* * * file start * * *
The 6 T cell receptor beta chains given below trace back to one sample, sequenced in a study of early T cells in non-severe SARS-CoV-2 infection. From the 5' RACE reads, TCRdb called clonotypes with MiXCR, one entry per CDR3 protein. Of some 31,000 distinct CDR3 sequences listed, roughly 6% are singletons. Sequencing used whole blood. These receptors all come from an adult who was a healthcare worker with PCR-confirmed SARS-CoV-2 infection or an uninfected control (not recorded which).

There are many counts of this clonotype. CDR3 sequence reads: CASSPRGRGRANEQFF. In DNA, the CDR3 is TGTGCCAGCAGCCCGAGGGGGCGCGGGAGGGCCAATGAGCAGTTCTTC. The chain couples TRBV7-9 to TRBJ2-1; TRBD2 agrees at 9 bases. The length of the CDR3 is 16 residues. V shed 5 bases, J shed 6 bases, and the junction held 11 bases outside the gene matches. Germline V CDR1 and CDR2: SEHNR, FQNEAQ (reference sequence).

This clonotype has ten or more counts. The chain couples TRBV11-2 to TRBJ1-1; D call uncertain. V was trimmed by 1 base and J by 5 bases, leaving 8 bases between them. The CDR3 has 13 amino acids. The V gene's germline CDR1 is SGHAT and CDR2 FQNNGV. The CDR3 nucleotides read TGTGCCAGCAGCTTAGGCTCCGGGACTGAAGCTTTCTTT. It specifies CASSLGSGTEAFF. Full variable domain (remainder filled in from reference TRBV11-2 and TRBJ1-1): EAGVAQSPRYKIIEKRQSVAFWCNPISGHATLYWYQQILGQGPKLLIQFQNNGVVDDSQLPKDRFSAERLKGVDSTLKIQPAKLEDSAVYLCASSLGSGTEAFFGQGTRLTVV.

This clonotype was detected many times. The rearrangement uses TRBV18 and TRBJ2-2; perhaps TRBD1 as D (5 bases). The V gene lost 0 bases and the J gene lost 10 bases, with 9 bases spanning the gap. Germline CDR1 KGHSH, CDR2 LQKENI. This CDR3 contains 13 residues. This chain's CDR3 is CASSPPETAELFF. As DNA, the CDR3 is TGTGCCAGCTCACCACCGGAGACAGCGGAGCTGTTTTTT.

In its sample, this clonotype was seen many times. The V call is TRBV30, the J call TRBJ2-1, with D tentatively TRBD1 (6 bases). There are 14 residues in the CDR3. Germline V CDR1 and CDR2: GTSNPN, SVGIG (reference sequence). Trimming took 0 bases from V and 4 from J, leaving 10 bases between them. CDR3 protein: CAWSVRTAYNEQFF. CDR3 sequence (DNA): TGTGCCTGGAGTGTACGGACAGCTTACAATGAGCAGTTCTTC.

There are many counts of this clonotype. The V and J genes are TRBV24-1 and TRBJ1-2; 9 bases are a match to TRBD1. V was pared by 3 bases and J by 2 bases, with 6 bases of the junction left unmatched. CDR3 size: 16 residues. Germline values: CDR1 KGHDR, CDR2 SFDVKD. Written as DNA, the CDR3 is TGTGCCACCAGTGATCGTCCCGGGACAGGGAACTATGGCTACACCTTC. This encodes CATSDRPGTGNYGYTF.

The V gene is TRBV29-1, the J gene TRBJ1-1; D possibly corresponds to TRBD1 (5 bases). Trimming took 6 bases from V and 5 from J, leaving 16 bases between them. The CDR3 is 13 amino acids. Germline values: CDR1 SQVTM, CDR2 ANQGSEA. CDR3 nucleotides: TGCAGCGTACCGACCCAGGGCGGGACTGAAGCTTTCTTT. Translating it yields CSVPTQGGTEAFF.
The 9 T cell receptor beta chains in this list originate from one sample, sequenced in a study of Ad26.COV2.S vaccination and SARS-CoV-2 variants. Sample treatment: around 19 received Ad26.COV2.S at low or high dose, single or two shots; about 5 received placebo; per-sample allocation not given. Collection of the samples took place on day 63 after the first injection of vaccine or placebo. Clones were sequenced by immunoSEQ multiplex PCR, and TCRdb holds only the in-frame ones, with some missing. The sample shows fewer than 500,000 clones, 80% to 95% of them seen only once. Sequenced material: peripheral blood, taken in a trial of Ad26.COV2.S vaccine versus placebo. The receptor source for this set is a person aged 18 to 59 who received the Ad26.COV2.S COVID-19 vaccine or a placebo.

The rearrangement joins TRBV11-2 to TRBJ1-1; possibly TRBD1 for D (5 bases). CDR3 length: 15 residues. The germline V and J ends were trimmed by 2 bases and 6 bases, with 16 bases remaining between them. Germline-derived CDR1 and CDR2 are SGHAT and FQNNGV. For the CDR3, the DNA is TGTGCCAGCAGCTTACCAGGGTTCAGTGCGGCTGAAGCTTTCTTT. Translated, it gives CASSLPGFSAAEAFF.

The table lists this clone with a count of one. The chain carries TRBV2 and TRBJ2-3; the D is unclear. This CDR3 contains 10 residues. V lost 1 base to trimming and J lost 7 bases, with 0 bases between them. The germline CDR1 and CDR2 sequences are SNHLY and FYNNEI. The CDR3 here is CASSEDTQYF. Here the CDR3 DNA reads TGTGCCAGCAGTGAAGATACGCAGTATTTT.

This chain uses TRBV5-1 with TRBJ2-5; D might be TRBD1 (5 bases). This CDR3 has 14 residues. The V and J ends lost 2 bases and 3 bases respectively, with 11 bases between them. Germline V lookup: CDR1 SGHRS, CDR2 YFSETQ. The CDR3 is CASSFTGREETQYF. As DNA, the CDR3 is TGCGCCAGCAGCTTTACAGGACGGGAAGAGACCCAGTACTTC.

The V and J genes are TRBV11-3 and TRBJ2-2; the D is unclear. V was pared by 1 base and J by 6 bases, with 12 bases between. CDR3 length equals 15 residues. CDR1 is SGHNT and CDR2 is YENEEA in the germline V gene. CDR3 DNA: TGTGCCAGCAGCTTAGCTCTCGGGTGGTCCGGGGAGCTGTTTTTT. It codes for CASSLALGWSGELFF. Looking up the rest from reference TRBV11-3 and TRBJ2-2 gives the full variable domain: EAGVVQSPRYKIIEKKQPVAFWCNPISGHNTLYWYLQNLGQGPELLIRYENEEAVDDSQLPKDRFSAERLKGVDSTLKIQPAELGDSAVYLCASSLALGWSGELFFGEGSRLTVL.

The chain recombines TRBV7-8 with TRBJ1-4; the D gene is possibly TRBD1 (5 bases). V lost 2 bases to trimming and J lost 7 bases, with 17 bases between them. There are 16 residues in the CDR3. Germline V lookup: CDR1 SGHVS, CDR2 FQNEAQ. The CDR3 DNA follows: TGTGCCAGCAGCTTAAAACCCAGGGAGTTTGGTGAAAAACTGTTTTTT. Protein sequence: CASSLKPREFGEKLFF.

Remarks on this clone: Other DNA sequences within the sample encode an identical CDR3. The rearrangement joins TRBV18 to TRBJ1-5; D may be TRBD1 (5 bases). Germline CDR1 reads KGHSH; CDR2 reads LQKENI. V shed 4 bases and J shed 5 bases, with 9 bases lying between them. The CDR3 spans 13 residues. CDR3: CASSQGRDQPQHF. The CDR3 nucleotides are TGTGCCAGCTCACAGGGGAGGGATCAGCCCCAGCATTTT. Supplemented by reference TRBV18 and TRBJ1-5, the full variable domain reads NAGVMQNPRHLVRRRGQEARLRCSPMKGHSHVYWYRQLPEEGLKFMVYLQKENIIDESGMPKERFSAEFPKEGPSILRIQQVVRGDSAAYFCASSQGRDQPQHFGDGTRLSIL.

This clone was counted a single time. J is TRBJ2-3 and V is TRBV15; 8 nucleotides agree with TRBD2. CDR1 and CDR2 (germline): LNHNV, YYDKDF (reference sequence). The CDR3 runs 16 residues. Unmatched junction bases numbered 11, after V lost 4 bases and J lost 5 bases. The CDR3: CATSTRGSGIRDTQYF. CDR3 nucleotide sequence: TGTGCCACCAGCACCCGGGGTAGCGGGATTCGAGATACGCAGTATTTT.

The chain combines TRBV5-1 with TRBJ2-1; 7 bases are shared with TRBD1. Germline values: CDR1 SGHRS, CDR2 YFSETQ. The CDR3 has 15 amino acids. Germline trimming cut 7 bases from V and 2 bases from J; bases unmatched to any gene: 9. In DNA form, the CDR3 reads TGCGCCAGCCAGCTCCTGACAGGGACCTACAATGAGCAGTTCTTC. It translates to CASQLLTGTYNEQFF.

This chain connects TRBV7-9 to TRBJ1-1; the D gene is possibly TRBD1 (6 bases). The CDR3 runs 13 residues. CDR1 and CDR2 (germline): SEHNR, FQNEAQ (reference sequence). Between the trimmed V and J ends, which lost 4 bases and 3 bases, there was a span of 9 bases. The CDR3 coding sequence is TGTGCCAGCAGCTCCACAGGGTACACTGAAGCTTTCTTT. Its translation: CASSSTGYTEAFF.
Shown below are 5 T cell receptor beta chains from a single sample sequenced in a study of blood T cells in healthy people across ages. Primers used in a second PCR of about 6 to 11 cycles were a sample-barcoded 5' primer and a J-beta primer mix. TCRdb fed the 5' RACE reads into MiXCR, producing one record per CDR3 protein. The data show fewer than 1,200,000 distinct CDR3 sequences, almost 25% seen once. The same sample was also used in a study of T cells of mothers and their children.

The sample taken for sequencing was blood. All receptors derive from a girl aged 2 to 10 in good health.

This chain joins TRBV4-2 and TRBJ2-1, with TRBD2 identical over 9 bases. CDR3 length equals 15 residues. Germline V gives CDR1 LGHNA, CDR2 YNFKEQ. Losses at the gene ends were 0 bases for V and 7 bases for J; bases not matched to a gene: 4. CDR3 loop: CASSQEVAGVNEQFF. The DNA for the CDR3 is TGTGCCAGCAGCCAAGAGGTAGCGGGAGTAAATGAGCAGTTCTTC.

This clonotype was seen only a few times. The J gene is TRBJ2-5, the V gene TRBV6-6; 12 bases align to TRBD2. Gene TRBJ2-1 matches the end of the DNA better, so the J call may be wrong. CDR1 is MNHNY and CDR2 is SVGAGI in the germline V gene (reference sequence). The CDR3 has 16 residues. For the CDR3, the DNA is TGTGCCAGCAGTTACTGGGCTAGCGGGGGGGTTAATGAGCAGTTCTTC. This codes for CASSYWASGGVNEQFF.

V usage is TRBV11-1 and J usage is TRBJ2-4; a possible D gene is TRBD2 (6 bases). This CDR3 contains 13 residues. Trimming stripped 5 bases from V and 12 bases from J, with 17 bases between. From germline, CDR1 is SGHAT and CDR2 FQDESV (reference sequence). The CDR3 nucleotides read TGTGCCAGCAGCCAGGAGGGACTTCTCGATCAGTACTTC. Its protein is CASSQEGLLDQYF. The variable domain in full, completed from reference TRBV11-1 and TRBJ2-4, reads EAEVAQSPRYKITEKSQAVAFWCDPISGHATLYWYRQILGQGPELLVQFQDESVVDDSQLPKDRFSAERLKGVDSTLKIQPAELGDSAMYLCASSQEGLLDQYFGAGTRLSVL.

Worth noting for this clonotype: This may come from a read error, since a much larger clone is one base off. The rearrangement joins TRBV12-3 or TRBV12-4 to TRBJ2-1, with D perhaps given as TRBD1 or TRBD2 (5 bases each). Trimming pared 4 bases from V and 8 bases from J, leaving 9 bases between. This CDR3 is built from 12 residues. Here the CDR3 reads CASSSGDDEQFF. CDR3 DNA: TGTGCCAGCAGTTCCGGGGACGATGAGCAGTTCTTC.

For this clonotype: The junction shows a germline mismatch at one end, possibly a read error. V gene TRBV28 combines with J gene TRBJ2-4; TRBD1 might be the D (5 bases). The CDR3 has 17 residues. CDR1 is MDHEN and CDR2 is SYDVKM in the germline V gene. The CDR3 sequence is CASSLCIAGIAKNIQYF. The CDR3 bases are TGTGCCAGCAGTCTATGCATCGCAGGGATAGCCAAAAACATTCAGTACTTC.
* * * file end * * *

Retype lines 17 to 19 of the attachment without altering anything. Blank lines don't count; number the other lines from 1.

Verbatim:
This chain connects TRBV7-9 to TRBJ1-1; the D gene is possibly TRBD1 (6 bases). The CDR3 runs 13 residues. CDR1 and CDR2 (germline): SEHNR, FQNEAQ (reference sequence). Between the trimmed V and J ends, which lost 4 bases and 3 bases, there was a span of 9 bases. The CDR3 coding sequence is TGTGCCAGCAGCTCCACAGGGTACACTGAAGCTTTCTTT. Its translation: CASSSTGYTEAFF.
Shown below are 5 T cell receptor beta chains from a single sample sequenced in a study of blood T cells in healthy people across ages. Primers used in a second PCR of about 6 to 11 cycles were a sample-barcoded 5' primer and a J-beta primer mix. TCRdb fed the 5' RACE reads into MiXCR, producing one record per CDR3 protein. The data show fewer than 1,200,000 distinct CDR3 sequences, almost 25% seen once. The same sample was also used in a study of T cells of mothers and their children.

The sample taken for sequencing was blood. All receptors derive from a girl aged 2 to 10 in good health.